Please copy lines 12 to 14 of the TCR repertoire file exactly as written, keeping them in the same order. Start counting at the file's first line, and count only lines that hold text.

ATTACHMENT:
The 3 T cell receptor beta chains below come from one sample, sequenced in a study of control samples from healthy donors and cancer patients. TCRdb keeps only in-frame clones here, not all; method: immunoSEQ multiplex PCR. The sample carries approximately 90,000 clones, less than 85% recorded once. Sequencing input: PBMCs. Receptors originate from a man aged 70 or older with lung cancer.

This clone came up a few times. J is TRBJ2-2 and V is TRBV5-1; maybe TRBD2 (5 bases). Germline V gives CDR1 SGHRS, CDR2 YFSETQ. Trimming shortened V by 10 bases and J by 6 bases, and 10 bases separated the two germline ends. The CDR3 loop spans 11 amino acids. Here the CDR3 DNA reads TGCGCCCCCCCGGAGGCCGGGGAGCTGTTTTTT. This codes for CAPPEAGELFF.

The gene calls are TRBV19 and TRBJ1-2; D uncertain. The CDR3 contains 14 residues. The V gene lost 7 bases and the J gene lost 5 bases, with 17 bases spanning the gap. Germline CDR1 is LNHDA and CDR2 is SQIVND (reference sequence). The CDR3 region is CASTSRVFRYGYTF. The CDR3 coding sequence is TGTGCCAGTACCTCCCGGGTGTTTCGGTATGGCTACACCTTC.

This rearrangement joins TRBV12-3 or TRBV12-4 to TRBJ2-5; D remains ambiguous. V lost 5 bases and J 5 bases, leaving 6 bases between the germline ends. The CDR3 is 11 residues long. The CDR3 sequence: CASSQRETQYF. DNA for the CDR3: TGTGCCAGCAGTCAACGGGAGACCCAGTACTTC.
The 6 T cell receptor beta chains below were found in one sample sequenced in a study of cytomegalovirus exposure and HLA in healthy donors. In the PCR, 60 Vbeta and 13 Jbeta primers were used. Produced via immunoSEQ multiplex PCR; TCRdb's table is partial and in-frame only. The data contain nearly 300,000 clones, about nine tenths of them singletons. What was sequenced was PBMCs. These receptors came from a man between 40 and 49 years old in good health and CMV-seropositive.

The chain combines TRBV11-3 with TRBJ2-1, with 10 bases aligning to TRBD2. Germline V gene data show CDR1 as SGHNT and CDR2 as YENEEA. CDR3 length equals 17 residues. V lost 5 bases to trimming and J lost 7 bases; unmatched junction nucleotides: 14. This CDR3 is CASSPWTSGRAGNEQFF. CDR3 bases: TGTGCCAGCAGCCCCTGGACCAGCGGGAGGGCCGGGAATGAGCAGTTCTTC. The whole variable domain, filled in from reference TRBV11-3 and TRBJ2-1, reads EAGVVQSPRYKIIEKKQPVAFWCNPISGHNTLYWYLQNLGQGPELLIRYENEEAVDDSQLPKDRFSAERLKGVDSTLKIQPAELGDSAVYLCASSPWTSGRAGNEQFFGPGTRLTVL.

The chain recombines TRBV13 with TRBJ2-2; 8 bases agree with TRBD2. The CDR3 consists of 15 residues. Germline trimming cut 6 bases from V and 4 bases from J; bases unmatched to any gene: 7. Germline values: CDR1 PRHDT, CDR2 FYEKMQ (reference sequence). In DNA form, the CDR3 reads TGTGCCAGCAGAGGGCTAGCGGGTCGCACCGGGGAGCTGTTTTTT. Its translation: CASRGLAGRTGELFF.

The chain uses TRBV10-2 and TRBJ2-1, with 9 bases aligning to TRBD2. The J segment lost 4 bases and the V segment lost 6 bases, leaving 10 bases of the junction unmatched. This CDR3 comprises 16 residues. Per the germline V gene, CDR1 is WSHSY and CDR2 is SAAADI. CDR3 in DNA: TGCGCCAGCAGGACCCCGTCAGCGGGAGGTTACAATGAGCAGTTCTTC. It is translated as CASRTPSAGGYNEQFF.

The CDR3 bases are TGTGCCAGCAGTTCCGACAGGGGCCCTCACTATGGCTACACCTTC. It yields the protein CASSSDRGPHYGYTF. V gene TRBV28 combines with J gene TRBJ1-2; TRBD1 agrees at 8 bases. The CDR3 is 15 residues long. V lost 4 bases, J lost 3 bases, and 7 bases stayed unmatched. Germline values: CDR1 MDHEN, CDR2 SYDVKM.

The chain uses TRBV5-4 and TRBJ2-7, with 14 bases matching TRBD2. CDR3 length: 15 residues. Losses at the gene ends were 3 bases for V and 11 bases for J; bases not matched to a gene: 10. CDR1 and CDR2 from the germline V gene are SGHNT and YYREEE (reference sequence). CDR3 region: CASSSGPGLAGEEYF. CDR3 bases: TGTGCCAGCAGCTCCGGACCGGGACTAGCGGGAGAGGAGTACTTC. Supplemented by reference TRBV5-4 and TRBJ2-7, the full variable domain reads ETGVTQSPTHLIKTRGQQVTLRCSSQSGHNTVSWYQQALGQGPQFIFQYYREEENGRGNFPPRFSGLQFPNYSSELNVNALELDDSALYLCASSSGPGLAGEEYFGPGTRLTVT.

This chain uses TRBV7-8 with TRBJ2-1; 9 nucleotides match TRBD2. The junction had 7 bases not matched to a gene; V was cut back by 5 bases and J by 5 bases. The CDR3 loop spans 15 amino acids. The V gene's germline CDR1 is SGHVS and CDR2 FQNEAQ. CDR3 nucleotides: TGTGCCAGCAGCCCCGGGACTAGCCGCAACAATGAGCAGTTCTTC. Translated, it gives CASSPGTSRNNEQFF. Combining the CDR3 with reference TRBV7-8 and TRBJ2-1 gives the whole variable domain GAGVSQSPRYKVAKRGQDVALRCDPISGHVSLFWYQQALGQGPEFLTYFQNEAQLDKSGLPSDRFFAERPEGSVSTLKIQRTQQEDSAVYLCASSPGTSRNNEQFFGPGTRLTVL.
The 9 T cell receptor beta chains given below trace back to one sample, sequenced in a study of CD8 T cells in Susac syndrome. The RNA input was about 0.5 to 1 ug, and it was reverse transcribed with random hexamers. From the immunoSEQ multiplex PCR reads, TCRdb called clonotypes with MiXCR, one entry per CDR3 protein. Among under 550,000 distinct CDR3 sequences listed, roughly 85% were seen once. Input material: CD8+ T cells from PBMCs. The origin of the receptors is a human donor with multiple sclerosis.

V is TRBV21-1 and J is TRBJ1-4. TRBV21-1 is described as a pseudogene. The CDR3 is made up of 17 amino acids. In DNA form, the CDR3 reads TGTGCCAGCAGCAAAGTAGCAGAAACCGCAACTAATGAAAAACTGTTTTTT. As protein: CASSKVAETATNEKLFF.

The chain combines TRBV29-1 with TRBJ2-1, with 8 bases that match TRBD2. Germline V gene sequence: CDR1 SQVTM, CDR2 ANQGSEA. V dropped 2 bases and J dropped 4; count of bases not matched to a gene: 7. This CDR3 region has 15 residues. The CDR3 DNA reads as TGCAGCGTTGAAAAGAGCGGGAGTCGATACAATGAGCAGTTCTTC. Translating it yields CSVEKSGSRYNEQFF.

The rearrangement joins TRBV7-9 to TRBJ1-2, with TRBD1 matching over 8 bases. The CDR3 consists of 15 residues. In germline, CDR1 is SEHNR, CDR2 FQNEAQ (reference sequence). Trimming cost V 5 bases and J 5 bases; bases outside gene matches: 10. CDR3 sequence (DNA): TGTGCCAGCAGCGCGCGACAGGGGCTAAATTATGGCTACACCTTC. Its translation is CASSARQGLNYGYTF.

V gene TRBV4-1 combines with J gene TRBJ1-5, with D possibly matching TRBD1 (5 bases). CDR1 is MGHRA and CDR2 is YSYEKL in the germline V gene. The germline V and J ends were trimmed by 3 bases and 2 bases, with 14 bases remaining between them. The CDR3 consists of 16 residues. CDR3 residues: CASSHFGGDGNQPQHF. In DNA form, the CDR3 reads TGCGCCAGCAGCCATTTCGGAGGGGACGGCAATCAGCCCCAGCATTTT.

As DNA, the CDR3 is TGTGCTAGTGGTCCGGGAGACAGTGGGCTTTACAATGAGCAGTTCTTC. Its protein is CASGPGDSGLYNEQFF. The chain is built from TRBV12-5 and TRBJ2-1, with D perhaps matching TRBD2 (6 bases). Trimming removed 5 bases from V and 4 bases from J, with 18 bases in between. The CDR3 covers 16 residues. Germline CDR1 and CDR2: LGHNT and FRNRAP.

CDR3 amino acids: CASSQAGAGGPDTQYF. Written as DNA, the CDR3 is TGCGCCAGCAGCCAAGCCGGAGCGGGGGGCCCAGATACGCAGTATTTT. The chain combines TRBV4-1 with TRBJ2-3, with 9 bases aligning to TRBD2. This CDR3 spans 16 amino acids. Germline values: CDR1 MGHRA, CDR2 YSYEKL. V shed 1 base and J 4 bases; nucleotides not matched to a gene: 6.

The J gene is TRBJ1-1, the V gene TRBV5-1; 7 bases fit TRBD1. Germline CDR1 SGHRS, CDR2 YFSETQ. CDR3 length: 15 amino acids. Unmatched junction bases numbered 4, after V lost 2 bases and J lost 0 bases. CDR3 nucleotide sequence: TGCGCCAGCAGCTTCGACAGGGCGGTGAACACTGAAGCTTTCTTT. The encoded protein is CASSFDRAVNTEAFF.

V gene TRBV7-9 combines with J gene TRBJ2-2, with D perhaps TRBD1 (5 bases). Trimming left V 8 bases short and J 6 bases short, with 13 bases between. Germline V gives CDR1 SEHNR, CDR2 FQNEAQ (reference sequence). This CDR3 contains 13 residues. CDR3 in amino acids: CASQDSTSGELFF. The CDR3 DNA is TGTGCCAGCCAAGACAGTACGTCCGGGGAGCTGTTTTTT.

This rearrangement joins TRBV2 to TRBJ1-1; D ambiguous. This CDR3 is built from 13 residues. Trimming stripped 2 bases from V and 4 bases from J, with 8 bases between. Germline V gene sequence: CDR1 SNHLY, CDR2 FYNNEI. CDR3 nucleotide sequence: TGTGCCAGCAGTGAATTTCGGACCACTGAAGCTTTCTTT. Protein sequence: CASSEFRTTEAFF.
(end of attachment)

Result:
The 9 T cell receptor beta chains given below trace back to one sample, sequenced in a study of CD8 T cells in Susac syndrome. The RNA input was about 0.5 to 1 ug, and it was reverse transcribed with random hexamers. From the immunoSEQ multiplex PCR reads, TCRdb called clonotypes with MiXCR, one entry per CDR3 protein. Among under 550,000 distinct CDR3 sequences listed, roughly 85% were seen once. Input material: CD8+ T cells from PBMCs. The origin of the receptors is a human donor with multiple sclerosis.

V is TRBV21-1 and J is TRBJ1-4. TRBV21-1 is described as a pseudogene. The CDR3 is made up of 17 amino acids. In DNA form, the CDR3 reads TGTGCCAGCAGCAAAGTAGCAGAAACCGCAACTAATGAAAAACTGTTTTTT. As protein: CASSKVAETATNEKLFF.

The chain combines TRBV29-1 with TRBJ2-1, with 8 bases that match TRBD2. Germline V gene sequence: CDR1 SQVTM, CDR2 ANQGSEA. V dropped 2 bases and J dropped 4; count of bases not matched to a gene: 7. This CDR3 region has 15 residues. The CDR3 DNA reads as TGCAGCGTTGAAAAGAGCGGGAGTCGATACAATGAGCAGTTCTTC. Translating it yields CSVEKSGSRYNEQFF.